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Public consultation on the revision of the “television without frontiers” Directive (TVWF)
Par Yannick-Eléonore Scaramozzino
The future legislative framework for audiovisual content services

The Commission Communication “i 2010 – A European information society for growth and jobs
”, adopted on 1 June 2005, recognises the necessity of an “integrated approach to information society and audiovisual media policies in the EU” as “communication networks, media, content, services and devices are undergoing digital convergence”. It stresses that increased legal and economic certainty will encourage new services and more content and announces that the Commission will propose by end 2005 a “revision of the Television without frontiers directive to modernise the rules on audiovisual media services.”

In September 2005, the European Commission co-organised with the UK Presidency a major audiovisual conference at Liverpool. In order to prepare this conference, the Commission launches a public consultation during summer on the inputs concerning the future legislative framework for audiovisual content services.

The Directorate General Information Society and Media of the European Commission invites you to make observations by 5 September 2005, to the following issues : rules applicable to audiovisual content services, rights to information and short extracts, cultural diversity and promotion of European and independent audiovisual production, commercial communications, and protection of minors and human dignity, right of reply.

Concerning the rules applicable to audiovisual content services, the Commission services identified two major policy options :

•a revision of the TVWF Directive including more flexibility in relation to advertising and an update of the definitions, to make sure that all services similar to television are covered by the revised directive.

•The establishment of a comprehensive framework for any form of electronic delivery of audiovisual content.

On the issue on the protection of Minors, Member States shall take appropriate measures to ensure that television broadcasts by broadcasters under their jurisdiction do not include programmes which might seriously impair the physical, mental or moral development of minors, in particular those that involve pornography or gratuitous violence (article 22 of TVWF). The Commission Communication “i2010- A European information society for growth and jobs” adopted on 1 June 2005 stresses that one of the main challenges in order to achieve a Single European Information Society is to make all plateforms delivering contents “safer from fraudsters, harmful content and technology failures.” Concerning the linear audiovisual services, the current wording of Article 22 of the TVWF Directive would probably suffice and would be transposed in adequate rules for non-linear services.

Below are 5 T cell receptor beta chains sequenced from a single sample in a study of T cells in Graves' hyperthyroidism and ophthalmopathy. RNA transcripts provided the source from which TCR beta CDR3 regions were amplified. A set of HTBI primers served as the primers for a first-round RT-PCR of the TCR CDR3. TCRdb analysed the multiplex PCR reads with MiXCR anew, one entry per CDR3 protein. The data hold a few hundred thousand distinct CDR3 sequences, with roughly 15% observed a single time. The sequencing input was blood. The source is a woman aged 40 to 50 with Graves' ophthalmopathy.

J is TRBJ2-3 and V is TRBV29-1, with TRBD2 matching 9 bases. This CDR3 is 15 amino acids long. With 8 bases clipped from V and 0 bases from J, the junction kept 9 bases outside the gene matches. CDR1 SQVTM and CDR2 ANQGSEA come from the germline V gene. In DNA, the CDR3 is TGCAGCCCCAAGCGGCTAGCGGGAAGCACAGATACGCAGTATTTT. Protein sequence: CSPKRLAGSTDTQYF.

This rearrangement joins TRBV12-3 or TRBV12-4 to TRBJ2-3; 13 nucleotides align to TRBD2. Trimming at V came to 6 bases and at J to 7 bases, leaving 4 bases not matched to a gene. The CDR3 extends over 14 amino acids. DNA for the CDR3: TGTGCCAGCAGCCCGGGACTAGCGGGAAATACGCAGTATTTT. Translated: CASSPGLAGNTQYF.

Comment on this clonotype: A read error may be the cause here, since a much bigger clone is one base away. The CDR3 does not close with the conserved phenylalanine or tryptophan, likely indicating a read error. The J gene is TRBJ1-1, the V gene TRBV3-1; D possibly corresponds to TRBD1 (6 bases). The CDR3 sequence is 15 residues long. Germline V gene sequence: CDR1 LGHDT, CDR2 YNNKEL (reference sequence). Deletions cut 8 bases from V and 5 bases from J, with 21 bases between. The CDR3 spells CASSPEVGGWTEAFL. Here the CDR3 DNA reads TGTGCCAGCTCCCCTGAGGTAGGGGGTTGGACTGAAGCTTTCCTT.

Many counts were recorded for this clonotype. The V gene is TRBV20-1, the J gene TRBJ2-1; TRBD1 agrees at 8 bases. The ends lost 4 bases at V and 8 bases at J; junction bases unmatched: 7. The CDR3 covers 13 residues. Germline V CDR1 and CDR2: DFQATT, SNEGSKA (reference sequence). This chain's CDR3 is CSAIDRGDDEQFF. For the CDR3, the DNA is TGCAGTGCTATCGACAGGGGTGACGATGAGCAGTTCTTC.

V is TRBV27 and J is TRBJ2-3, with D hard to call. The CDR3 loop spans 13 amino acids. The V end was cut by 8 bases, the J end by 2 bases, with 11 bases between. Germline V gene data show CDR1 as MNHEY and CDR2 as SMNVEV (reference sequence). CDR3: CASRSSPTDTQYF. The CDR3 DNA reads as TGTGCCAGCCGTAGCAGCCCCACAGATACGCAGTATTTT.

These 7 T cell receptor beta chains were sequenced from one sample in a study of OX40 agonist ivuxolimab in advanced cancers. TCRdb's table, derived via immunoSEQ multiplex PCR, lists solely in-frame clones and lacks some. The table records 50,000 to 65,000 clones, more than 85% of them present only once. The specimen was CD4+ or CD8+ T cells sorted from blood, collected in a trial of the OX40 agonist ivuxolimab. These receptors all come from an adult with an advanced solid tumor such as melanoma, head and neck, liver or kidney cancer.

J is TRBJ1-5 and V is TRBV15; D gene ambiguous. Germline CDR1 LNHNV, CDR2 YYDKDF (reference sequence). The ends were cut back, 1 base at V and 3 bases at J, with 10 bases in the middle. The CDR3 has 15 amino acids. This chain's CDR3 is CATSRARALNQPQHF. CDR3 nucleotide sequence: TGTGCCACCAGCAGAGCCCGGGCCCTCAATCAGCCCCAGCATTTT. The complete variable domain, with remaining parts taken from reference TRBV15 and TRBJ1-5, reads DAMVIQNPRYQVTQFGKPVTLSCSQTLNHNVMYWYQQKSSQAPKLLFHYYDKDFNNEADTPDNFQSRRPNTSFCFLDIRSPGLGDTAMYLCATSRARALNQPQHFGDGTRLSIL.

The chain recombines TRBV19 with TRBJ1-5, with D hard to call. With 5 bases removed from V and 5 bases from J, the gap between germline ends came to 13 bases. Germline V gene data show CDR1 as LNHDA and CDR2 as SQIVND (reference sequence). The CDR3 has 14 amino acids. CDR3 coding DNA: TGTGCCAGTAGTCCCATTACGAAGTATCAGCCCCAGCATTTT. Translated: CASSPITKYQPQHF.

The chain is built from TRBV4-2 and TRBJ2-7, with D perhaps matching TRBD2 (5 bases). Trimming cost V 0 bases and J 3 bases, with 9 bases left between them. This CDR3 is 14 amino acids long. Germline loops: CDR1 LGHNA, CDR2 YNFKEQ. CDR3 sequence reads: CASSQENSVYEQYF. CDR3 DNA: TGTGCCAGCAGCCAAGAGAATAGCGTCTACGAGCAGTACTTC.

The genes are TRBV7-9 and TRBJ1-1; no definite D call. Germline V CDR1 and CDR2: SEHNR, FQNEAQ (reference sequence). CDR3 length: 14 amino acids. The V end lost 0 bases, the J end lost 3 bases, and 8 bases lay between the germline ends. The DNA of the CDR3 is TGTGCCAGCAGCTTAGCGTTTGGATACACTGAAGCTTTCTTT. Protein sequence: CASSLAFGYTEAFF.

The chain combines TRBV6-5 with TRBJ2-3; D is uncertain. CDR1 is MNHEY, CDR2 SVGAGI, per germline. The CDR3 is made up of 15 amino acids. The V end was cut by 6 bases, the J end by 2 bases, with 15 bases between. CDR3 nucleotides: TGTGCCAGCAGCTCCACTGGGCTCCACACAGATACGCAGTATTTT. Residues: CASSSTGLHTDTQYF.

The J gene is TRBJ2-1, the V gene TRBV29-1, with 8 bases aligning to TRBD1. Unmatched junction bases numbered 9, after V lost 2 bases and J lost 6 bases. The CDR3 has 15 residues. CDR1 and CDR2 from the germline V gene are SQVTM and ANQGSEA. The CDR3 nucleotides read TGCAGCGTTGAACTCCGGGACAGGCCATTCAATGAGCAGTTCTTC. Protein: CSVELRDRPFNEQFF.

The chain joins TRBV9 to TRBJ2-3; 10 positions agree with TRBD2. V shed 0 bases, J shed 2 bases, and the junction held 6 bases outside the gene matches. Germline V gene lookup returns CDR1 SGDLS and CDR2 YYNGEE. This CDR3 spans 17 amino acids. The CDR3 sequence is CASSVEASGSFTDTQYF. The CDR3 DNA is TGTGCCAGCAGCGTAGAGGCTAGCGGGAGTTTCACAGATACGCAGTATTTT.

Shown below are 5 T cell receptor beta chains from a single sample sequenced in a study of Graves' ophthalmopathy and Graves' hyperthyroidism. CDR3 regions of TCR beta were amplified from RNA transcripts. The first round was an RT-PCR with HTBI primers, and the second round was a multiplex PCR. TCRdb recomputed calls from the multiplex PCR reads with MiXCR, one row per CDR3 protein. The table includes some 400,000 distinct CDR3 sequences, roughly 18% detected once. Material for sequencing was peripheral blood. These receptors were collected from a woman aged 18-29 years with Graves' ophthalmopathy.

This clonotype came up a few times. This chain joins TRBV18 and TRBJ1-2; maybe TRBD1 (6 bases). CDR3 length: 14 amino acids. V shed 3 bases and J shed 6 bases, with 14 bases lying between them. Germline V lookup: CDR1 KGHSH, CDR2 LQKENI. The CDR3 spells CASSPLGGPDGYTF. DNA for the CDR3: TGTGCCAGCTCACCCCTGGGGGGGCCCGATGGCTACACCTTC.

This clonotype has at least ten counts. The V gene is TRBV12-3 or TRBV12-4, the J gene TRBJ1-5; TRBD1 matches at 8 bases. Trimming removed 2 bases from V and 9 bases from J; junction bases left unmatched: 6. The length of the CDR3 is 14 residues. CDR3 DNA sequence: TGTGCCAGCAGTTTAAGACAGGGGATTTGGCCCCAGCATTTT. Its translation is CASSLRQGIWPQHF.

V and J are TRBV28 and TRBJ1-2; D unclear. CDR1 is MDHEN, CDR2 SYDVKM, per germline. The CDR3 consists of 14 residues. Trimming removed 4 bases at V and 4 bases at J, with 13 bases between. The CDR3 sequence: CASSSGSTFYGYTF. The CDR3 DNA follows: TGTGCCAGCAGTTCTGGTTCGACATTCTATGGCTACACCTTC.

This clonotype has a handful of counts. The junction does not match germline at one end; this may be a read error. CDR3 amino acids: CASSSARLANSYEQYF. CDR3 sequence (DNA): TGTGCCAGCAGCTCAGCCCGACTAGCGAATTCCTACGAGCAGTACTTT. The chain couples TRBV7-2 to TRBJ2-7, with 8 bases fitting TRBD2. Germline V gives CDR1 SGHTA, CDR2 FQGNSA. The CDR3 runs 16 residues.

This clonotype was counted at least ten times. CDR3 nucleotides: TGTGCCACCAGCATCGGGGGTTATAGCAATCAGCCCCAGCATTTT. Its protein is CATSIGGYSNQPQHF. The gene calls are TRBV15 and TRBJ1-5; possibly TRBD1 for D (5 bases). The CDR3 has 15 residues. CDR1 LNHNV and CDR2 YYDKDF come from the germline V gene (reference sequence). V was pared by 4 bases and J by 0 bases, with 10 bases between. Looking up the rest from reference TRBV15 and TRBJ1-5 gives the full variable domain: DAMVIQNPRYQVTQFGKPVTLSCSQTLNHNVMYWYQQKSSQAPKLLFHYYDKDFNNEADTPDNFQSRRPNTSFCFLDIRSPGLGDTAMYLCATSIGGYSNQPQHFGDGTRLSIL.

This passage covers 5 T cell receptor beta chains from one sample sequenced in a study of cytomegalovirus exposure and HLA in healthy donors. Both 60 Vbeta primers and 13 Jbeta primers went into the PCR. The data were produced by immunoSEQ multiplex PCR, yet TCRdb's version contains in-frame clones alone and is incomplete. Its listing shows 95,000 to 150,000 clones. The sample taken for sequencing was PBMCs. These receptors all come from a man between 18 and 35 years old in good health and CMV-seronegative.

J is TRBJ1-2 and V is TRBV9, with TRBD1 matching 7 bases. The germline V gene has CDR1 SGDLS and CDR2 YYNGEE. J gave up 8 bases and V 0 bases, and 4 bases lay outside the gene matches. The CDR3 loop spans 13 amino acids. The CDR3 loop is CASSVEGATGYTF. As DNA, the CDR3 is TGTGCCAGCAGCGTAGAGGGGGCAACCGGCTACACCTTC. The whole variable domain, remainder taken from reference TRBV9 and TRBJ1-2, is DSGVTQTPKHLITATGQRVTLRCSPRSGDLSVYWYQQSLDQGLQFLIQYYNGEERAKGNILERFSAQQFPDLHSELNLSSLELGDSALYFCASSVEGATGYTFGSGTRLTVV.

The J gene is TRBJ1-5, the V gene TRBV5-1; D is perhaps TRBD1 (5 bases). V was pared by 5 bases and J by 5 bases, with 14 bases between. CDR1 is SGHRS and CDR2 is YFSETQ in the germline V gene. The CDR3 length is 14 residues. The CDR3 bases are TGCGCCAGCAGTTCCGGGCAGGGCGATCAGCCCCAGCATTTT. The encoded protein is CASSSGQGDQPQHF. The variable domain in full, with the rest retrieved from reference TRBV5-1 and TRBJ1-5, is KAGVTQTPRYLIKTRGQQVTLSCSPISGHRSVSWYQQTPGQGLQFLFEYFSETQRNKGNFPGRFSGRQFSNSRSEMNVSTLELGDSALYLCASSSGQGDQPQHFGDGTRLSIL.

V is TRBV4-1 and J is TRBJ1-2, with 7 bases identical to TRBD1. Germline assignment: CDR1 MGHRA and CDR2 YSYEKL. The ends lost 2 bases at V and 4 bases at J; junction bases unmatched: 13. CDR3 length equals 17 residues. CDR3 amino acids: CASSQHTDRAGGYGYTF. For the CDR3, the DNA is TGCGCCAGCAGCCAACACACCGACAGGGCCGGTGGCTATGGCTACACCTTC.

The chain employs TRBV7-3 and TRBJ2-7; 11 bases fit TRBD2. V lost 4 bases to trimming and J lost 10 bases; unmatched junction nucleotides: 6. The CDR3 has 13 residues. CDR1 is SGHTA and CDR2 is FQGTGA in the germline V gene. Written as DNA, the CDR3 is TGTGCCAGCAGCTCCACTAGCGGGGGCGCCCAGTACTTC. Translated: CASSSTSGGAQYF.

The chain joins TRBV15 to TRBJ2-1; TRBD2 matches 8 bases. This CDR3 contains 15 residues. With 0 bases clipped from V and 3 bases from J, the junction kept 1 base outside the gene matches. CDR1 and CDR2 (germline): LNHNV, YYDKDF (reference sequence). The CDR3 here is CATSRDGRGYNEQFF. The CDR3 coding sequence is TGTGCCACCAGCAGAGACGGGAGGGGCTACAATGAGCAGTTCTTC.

On the right to information, two options could be considered:

•To specify in the future directive that trans-frontier access to short reports for use in information programmes should be non-discriminatory. Member States which already have conventional rules or agreements on the retransmission of audiovisual extracts would have to introduce a provision resquesting other Member States to ensure that broadcasters within their jurisdiction give other Member States’ broadcasters non-discriminatory access to programme extracts for use in information programmes.

•To establish in the future directive a right of trans-frontier access to programme extracts for use in information programmes and to specify the applicable conditions: the events covered, the beneficiaries of this right, the duration and the destination of the extracts.

On the issue of Cultural diversity and the promotion of European and independent audiovisual production, article 4 of the TVWF requires Member States, “where praticable and by appropriate means”, to ensure that broadcasters reserve a majority proportion of their transmission time, excluding the time appointed to news, sports events, games, advertising, teletext services and teleshopping, for European works. Article 5 stipulates that a minimum proportion (at least 10) of broadcasters’ transmission time, excluding the time appointed to news, sports events, games, advertising, teletext services and teleshopping, be reserved for European works created by independent producers. Alternatively, Member States may require broadcasters to allocate at least 10% of their programme budget to independent productions. An adequate proportion of works by independent producers should be recent, i.e, less than five years old.

From different consultations on this issue, it can be concluded that there is at present no need to modify in substance. Article 4 and article 5. Data show that transmissions of European works have grown consistently. It was also found in the “impact Study” that, besides their impact on the scheduling of European works, Articles 4 and 5 have achieved cultural objectives. There are also indications that in general Articles 4 and 5 contributed to a strengthening of the European audiovisual industry. In principle, the proportions provided for under in Articles 4 and 5 appear still to be valid in substance, since they have proved to be an effective and stable framework for promoting European and independent production.

Definition :

“Audiovisual content service”

means services as defined by Article 49 and 50 of the Treaty for the delivery of moving images with or without sound to the general public by electronic communications networks within the meaning of Article 2 (a) of Framework Directive 2002/21/EC.

Source :

Vers un cadre moderne pour les contenus audiovisuels : Consultation publique sur la revision de la Directive de “Télévision sans frontière” www

Article mis en ligne le 2 septembre 2005
Mentions légales | Réalisation site : Opium Bleu